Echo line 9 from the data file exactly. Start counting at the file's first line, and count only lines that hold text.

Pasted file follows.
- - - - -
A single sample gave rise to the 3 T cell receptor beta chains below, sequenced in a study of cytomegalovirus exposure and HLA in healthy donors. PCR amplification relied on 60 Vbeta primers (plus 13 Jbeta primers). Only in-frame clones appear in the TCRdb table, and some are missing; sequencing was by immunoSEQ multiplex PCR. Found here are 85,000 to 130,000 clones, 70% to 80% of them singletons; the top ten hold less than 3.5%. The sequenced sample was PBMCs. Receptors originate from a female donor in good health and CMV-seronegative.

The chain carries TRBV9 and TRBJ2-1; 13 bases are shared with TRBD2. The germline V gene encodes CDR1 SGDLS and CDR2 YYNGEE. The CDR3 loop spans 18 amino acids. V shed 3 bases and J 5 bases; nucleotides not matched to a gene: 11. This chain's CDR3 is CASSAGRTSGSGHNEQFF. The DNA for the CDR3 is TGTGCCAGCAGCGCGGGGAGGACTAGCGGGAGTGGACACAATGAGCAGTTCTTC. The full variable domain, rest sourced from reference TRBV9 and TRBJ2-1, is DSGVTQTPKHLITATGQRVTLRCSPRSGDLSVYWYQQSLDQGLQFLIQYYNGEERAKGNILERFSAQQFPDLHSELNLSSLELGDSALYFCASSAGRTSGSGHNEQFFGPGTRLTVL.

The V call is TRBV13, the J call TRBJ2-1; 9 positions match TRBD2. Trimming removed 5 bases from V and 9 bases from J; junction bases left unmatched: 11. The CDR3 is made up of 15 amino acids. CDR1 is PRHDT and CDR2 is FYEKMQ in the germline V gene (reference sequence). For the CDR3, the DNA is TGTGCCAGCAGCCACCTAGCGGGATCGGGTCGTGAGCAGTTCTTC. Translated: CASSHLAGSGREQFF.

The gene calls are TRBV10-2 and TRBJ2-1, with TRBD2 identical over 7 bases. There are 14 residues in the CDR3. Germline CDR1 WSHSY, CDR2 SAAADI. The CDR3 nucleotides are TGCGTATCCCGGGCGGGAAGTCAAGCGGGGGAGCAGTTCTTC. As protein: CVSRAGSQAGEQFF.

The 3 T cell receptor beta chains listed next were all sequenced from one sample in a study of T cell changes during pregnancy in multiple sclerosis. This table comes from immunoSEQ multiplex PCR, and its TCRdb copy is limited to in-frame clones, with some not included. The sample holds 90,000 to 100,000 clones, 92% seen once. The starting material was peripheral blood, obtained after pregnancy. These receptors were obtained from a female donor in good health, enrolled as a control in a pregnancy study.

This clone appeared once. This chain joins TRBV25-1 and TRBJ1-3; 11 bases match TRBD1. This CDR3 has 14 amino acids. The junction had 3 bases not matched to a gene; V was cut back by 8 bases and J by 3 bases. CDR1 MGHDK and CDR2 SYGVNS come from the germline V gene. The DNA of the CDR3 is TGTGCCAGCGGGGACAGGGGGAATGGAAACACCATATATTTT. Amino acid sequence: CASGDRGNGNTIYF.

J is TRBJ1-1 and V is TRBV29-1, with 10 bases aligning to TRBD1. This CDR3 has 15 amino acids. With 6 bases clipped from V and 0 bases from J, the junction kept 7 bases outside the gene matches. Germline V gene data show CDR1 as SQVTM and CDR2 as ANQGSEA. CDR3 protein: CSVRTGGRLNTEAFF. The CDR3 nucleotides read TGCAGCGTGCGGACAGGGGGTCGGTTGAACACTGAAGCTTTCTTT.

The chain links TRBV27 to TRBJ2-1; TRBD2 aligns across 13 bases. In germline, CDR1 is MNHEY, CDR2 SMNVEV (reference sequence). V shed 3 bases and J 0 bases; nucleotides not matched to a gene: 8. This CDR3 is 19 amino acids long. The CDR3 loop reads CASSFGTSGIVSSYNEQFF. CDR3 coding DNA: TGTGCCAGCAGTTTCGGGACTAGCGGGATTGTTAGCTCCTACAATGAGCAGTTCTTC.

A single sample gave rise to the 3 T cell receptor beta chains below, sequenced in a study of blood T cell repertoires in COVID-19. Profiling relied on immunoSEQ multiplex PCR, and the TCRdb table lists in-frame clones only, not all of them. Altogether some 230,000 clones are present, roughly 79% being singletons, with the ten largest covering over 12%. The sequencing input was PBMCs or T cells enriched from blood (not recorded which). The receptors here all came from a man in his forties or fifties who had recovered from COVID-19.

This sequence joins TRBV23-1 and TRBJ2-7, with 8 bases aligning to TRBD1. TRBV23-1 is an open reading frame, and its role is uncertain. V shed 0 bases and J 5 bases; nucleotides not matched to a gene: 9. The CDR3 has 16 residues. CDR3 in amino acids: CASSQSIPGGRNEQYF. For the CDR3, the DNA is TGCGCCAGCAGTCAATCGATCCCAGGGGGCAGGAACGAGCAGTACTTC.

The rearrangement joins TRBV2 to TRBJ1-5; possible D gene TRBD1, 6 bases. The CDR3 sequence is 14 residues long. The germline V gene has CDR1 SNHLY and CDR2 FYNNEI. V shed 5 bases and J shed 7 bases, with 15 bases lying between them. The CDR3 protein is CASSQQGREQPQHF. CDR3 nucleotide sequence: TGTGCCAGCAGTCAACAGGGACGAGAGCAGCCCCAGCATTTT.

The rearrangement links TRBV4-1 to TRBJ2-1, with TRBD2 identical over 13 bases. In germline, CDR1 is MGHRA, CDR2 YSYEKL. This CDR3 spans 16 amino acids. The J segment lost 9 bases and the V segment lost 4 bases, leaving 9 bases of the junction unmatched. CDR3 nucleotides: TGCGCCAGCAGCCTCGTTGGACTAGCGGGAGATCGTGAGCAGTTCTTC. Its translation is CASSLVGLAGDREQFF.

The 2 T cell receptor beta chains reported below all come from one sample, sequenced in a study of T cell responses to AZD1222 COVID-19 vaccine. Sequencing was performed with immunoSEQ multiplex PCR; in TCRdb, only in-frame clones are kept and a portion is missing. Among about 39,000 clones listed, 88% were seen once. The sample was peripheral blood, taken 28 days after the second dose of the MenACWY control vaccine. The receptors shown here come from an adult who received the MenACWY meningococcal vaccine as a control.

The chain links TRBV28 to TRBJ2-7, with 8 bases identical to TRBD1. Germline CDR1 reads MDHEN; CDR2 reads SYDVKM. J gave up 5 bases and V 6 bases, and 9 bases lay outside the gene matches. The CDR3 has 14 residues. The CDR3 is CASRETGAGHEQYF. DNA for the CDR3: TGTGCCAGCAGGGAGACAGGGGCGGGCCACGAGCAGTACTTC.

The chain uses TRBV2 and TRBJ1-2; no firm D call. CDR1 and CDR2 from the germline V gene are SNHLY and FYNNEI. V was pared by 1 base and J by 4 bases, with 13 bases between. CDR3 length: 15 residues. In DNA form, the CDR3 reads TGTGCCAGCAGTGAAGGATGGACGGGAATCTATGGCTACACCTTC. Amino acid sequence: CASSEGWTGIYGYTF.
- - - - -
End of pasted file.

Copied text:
A single sample gave rise to the 3 T cell receptor beta chains below, sequenced in a study of blood T cell repertoires in COVID-19. Profiling relied on immunoSEQ multiplex PCR, and the TCRdb table lists in-frame clones only, not all of them. Altogether some 230,000 clones are present, roughly 79% being singletons, with the ten largest covering over 12%. The sequencing input was PBMCs or T cells enriched from blood (not recorded which). The receptors here all came from a man in his forties or fifties who had recovered from COVID-19.